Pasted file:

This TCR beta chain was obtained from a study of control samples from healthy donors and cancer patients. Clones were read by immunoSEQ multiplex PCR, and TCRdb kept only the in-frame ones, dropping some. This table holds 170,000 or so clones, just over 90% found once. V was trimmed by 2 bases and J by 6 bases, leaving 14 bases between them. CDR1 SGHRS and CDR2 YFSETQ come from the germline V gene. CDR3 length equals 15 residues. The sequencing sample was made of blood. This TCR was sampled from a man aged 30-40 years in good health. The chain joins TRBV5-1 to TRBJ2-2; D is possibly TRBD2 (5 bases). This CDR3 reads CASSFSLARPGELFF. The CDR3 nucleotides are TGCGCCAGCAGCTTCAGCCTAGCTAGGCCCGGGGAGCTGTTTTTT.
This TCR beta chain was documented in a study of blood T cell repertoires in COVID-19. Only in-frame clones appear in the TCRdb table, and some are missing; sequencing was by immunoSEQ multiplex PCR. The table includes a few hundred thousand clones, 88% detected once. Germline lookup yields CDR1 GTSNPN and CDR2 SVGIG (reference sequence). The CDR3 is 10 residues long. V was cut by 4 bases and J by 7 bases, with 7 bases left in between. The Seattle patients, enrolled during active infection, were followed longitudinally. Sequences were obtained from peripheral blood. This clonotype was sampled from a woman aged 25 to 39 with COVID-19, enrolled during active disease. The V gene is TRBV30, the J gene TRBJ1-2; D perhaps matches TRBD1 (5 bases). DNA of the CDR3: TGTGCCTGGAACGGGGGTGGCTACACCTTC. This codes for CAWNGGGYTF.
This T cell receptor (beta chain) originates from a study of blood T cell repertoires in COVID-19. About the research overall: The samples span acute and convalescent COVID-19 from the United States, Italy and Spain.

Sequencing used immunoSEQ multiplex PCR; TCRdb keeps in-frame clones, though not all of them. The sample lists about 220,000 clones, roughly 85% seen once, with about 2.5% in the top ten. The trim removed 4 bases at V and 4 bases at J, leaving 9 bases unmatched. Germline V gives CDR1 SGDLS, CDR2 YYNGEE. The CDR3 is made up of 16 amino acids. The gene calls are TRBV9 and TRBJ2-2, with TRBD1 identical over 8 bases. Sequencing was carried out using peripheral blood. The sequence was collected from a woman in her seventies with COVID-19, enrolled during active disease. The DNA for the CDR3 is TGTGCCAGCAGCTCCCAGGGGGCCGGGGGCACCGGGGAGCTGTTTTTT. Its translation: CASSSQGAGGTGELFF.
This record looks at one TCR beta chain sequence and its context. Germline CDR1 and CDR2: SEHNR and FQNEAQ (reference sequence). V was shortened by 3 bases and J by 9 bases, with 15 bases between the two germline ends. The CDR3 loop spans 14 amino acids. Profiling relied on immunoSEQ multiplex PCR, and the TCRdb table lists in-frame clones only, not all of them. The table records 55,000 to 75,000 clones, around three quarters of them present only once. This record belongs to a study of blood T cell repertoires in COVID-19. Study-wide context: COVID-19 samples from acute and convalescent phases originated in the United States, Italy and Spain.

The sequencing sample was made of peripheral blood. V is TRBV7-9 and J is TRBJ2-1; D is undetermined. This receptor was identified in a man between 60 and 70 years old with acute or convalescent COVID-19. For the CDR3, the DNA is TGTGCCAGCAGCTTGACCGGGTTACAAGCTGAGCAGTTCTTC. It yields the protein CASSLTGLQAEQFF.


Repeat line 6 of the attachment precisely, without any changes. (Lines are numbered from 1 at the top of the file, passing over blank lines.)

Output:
The sequencing sample was made of peripheral blood. V is TRBV7-9 and J is TRBJ2-1; D is undetermined. This receptor was identified in a man between 60 and 70 years old with acute or convalescent COVID-19. For the CDR3, the DNA is TGTGCCAGCAGCTTGACCGGGTTACAAGCTGAGCAGTTCTTC. It yields the protein CASSLTGLQAEQFF.